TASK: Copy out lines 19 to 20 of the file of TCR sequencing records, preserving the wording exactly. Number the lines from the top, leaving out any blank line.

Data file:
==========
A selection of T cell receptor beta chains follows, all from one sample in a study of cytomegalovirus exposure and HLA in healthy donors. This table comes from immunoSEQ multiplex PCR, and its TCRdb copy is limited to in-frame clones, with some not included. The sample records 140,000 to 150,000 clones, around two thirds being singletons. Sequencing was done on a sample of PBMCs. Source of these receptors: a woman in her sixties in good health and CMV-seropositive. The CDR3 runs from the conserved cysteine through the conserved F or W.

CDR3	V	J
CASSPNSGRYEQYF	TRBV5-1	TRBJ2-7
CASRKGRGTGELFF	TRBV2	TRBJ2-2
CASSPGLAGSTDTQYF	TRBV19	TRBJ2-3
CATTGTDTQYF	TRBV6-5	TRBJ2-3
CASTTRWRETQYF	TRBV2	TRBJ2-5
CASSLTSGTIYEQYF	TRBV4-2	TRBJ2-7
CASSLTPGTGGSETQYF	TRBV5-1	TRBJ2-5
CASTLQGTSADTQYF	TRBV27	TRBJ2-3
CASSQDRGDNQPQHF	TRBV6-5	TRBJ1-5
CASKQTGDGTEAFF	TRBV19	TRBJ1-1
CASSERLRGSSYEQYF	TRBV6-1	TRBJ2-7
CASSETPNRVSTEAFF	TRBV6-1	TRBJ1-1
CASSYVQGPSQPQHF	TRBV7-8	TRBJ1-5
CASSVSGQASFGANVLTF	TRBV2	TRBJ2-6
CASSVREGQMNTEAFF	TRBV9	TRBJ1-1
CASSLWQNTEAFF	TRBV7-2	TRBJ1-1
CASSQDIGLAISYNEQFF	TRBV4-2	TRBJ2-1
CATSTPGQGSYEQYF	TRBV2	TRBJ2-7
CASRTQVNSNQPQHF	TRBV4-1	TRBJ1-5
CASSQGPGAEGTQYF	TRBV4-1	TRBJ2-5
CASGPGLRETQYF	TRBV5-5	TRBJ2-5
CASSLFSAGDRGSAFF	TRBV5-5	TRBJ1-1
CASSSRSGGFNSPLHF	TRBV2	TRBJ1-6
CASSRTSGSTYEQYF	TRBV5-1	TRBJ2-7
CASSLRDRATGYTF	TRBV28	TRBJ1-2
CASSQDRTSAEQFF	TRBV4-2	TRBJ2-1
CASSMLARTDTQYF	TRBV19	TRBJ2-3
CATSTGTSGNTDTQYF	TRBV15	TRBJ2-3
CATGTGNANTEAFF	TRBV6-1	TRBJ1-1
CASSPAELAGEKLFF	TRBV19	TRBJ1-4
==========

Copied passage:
CASSQDIGLAISYNEQFF	TRBV4-2	TRBJ2-1
CATSTPGQGSYEQYF	TRBV2	TRBJ2-7